On September 14, 2020, Governor Murphy signed a new law determining that “essential employees” who test positive for COVID-19 are presumed to have contracted the virus while at work. The law is retroactive to March 9, 2020.
Q: Who is an “Essential Employee”?
A: An Essential Employee is an employee who, during a state of emergency:
- is a public safety worker or first responder, including any fire, police or other emergency responders;
- is involved in providing medical and other healthcare services, emergency transportation, social services, and other care services, including services provided in health care facilities, residential facilities, or homes;
- performs functions which involve physical proximity to members of the public and are essential to the public’s health, safety, and welfare, including transportation services, hotel and other residential services, financial services, and the production, preparation, storage, sale, and distribution of essential goods such as food, beverages, medicine, fuel, and supplies for conducting essential business and work at home; or
- is any other employee deemed an essential employee by the public authority declaring the state of emergency.
Q: What Is the Impact of the Law?
- It creates a rebuttable presumption that, for an “Essential Employee” with COVID-19, contracting the virus will be considered work-related for the purpose of employment benefits, including but not limited to workers’ compensation. (This assumes the place of employment is NOT the employee’s own residence.)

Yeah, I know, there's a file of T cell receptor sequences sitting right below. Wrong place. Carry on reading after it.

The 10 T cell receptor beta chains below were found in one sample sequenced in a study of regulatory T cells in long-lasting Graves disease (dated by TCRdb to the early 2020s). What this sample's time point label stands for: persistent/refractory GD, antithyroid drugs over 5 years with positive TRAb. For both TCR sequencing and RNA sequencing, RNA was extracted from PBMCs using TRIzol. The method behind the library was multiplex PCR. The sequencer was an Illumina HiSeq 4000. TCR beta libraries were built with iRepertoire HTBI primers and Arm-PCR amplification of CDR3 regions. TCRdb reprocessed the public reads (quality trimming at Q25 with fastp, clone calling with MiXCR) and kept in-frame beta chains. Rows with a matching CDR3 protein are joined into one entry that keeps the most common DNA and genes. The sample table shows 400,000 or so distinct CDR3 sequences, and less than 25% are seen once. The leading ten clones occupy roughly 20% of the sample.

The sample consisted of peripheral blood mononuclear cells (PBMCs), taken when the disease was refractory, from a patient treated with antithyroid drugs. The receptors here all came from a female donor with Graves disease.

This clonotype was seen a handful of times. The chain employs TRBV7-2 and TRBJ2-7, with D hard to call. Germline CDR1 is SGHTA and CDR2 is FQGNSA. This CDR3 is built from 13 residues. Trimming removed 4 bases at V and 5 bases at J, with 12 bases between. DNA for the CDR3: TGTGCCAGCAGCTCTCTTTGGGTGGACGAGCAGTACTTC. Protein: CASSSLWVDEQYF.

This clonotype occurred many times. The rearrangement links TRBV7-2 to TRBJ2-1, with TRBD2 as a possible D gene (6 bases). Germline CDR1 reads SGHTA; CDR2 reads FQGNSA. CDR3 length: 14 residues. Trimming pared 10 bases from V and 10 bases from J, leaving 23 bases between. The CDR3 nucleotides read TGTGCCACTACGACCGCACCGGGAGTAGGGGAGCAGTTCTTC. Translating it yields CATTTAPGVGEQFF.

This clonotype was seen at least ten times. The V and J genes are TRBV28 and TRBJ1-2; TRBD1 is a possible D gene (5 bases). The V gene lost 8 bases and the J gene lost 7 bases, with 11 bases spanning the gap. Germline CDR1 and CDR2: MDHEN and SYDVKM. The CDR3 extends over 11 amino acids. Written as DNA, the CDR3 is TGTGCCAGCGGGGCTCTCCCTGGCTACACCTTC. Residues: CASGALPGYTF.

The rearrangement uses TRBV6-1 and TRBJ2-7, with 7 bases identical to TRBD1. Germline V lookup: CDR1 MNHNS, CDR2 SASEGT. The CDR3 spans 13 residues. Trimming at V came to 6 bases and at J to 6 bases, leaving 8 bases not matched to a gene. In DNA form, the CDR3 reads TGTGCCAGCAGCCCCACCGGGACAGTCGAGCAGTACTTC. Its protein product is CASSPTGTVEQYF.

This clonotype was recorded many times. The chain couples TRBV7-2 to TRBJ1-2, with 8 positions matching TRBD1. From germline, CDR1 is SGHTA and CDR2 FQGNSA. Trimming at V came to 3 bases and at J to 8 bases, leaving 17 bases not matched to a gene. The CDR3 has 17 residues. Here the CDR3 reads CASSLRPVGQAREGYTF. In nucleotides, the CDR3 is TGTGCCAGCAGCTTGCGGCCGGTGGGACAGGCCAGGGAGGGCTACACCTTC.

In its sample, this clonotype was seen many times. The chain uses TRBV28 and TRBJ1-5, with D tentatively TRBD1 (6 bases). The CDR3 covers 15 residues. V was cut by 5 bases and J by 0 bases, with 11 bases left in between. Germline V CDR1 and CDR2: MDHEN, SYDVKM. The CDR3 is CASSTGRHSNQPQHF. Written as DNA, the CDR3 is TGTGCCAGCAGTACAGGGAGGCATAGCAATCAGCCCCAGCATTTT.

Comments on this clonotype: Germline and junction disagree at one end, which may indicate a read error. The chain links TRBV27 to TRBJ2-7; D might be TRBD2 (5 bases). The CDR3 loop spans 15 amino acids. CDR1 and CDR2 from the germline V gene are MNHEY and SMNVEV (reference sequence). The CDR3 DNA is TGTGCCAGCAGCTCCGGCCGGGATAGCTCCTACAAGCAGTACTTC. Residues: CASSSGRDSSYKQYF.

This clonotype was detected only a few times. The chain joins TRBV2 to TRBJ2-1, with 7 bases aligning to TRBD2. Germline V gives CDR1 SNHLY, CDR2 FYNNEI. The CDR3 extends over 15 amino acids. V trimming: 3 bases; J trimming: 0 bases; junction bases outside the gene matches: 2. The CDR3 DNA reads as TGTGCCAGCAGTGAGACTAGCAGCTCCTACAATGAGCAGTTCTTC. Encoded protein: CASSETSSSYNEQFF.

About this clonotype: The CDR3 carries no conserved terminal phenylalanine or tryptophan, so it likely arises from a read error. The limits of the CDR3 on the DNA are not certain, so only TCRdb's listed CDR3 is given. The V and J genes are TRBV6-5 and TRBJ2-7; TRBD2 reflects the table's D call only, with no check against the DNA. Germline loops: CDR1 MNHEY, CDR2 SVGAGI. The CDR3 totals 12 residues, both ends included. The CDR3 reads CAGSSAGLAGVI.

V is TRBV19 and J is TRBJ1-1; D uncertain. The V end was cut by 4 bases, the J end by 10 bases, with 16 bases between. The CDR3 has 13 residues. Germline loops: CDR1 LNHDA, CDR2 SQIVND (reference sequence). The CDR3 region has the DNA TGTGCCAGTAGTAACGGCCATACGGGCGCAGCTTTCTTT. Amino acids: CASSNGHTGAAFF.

- Requires an employer who wants to rebut the above presumption to show by a preponderance of evidence that the essential employee was not exposed to the disease at work.
Q: When Is the Law Effective? Is it Retroactive?
A: This law is effective immediately and it is retroactive to March 9, 2020.
- Employers should review any workers’ compensation claims related to COVID that were filed from March 9, 2020 to present to determine if they are now compensable.
- Any workers’ compensation claims paid as a result of the rebuttable presumption provided in the law will not be considered in calculating an employer’s experience modification rate or otherwise affect an employer’s insurance premium rate for the employer’s workers’ compensation policy.
NFC will provide updates as soon as significant new information related to this law is provided. In the meantime, you can read the full details of this new law: HERE
If you have any questions relating to this eAlert, or any other COVID-19 issue, please contact NFC’s COVID-19 Response Team as we are closely monitoring the rapidly changing legal landscape relating to this global pandemic. Please feel free to reach out to the NFC Attorney you typically work with or call us directly.